Home > JTS News > The Beginning of the New Semester

Unlike in Korea where students have their own school supplies, in the remote and sparsely populated villages of Mindanao Island, school supplies are precious. For families with tight budgets, it is not easy to purchase notebooks, pencils, erasers, ballpoint pens, etc. Therefore, Join Together Society (JTS) has been providing the students with school supplies each year, but there are some changes this year. Amongst the schools that have received school supplies each year since they opened over 5 years ago, there are some where the parents’ financial situations have improved. In order to promote self-reliance in the communities, JTS will not provide school supplies to these schools starting this year.

Instead JTS is focusing on providing school supplies to 17 schools that are less than 5 years old, which includes four schools that have been newly built this year. Damulog teachers whose school has not received uniforms for the last 3 years, made a special request that uniforms be provided. Thus, a total of 23 schools including Damulog, will receive new uniforms. Uniforms are typically provided once every two years.

JTS’s educational support begins with contacting each school’s representative teacher. Based on data created in the previous year, JTS contacts the teachers in May, before the new semester begins in June, in order to confirm whether the teacher will continue to stay at the JTS school instead of transferring to another school.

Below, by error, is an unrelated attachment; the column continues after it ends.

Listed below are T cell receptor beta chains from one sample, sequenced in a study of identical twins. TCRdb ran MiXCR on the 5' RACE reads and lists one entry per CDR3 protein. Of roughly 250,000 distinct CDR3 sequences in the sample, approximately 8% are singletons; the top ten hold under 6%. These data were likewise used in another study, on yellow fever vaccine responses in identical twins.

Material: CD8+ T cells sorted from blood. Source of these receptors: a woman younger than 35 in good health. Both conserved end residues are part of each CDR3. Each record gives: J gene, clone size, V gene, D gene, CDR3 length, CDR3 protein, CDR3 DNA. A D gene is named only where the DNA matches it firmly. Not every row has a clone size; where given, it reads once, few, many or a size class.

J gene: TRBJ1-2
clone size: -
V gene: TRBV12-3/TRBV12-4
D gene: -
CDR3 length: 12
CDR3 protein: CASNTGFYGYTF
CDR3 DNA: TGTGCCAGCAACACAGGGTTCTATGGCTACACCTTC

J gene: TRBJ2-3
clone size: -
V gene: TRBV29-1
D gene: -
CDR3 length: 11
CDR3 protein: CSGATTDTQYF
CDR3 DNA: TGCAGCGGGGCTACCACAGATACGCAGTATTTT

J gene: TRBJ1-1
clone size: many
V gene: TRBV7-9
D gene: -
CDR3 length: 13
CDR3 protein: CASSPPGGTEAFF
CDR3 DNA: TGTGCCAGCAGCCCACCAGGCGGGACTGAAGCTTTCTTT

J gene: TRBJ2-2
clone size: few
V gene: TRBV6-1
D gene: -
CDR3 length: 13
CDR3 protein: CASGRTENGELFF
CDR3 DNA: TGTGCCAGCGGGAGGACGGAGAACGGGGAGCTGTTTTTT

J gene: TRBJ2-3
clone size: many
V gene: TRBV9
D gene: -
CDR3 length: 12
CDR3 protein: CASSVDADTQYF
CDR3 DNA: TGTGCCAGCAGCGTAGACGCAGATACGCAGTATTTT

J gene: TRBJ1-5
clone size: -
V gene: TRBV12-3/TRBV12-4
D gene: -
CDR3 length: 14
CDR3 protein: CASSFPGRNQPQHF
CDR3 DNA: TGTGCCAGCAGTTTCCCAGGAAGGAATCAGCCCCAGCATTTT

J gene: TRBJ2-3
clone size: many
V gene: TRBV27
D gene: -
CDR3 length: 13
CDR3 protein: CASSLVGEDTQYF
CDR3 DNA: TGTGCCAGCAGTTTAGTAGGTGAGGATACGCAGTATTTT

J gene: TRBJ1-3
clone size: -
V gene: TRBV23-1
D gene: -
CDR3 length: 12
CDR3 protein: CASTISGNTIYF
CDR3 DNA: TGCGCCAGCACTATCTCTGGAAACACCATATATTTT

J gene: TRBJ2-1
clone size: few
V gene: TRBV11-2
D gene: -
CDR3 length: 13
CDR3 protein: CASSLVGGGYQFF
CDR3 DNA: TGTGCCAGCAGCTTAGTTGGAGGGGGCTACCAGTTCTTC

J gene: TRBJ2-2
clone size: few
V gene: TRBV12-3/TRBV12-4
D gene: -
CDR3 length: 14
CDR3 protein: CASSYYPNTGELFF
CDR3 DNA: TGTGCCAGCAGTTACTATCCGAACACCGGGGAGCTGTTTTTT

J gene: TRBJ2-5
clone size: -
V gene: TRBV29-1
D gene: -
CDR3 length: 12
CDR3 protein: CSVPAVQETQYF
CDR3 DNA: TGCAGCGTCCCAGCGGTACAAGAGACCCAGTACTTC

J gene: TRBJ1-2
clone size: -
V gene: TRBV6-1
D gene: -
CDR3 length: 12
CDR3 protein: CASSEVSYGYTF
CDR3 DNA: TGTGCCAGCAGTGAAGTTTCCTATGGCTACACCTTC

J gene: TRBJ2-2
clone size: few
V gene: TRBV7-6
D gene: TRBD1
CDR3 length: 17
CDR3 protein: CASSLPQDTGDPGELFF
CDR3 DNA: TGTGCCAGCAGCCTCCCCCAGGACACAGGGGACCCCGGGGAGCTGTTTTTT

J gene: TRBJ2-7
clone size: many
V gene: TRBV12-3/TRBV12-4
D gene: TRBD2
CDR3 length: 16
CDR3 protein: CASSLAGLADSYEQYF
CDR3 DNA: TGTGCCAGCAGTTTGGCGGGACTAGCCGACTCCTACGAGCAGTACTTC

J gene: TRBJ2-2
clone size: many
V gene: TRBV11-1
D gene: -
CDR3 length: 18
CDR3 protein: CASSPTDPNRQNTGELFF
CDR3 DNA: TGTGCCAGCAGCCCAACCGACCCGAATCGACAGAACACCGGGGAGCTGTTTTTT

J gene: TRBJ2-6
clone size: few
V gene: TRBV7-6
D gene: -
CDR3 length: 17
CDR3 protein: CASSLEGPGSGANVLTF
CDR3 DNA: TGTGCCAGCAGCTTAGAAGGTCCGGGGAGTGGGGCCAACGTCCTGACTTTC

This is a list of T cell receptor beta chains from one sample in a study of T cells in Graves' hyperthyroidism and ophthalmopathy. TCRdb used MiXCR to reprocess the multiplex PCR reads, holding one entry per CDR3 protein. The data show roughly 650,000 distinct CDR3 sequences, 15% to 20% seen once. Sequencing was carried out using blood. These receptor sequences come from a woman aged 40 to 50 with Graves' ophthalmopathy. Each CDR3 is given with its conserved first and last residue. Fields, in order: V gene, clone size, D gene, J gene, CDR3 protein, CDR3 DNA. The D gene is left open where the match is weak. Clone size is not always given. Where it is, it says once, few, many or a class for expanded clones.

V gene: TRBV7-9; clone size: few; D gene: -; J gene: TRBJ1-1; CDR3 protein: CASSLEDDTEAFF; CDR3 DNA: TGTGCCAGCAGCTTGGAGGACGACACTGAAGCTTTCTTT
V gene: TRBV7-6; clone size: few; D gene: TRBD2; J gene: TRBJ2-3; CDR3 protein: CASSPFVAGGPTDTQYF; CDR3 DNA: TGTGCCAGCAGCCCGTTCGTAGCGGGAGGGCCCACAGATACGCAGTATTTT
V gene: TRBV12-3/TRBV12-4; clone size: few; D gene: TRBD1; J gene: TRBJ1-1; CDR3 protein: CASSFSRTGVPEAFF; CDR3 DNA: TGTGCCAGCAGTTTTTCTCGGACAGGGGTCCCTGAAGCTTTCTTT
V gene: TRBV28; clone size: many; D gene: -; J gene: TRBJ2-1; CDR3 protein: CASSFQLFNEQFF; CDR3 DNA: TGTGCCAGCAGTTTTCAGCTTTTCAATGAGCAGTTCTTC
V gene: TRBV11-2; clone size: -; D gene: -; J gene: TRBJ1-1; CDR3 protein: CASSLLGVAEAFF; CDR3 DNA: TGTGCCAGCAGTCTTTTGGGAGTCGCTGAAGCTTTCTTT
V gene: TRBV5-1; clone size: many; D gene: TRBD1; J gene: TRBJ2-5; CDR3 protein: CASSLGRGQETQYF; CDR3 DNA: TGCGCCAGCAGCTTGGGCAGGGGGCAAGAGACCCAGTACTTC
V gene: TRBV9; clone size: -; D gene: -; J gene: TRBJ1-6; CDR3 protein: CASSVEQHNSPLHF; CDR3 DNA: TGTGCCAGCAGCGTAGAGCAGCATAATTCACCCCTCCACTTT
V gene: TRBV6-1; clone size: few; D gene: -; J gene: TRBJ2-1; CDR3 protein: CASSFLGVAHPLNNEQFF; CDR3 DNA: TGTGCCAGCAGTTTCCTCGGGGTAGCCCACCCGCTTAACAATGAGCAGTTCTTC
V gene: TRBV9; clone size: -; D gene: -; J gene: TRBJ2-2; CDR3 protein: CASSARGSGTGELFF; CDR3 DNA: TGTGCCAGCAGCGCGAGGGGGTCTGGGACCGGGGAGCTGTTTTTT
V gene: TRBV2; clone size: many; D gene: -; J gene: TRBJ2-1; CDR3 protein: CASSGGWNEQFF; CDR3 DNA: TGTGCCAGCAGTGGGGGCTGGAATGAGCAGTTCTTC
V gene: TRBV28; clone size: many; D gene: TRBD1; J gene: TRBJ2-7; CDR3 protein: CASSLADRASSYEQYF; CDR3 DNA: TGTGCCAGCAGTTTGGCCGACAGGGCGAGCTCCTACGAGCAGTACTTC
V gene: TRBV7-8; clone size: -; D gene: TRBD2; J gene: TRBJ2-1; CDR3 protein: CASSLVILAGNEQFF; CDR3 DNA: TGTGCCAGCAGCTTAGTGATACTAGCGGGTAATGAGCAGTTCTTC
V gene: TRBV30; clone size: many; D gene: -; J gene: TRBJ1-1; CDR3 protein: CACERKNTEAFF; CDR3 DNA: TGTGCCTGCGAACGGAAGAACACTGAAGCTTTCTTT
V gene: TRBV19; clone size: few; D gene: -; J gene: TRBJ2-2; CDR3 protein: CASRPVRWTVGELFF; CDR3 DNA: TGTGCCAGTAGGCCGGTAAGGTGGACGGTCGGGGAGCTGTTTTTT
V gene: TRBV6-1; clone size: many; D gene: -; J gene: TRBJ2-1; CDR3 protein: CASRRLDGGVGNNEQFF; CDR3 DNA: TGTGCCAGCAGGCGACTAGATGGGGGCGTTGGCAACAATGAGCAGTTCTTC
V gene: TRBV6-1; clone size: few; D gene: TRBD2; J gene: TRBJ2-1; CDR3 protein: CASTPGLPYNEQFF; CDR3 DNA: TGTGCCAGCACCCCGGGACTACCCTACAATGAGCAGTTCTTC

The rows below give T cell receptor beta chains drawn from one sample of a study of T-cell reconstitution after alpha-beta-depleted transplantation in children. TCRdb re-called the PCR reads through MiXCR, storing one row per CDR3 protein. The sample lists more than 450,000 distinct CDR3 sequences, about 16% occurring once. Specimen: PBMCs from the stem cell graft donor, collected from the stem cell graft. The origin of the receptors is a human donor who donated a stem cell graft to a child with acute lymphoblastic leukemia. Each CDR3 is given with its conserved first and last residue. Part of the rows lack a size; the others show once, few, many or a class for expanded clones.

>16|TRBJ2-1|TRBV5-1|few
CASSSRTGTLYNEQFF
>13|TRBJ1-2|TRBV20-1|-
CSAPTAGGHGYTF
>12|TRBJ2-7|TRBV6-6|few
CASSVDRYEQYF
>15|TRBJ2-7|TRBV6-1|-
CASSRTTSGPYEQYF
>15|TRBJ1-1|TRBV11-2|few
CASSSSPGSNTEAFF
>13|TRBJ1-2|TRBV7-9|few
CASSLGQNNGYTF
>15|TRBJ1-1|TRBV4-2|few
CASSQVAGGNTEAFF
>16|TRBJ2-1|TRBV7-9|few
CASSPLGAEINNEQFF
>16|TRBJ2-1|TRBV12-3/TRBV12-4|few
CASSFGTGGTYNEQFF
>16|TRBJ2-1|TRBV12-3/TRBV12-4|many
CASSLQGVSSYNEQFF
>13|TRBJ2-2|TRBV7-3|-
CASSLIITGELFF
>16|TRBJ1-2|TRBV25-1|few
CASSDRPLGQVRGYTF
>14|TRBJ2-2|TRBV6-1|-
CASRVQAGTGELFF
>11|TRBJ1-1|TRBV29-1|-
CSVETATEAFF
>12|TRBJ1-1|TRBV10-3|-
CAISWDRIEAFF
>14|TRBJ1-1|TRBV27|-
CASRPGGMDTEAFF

While 70% of the teachers will stay this year, the rest of the teachers will transfer to schools closer to the city. Unlike Korea where all students go to school when the new semester begins, there is a school registration period in the Philippines before each new semester. Therefore, even though the new semester begins in June the exact number of students cannot be determined until late June or early July. This is also because many students are unable to continue their studies due to family circumstances or because they have to help with farming. JTS contacts the teachers in the beginning of July to obtain information like the students’ grades, names, height, and weight for their uniform. On July 18th, the educational support project was initiated, starting in Catablaran, Cabanglasan.

This year, Mr. Jin-Suk Kim, who came to provide volunteer medical service and Aki, a son of a local community volunteer, Tadoo Mikitai, packed all the school supplies. There are a lot of things to consider before packing. For example, the supplies that must be transported by motorcycle or boat instead of by car need to first be packed in boxes and then wrapped in plastic. The supplies that must be delivered by foot must be packed in smaller boxes. Sometimes, when motorcycles are loaded with too many packages, they can get a flat tire.

This Year?

This year, JTS provided one additional notebook and an exercise book to the students at the request of the teachers. In additional to the basic school supplies, the Kindergarteners received a sketchbook, and students grade 4 and above received a thin notebook to be used during exams. Like in the previous year, students in grades 4 and above were provided with one color paint set for every six students. The children who received an armful of new school supplies couldn’t stop smiling with happiness.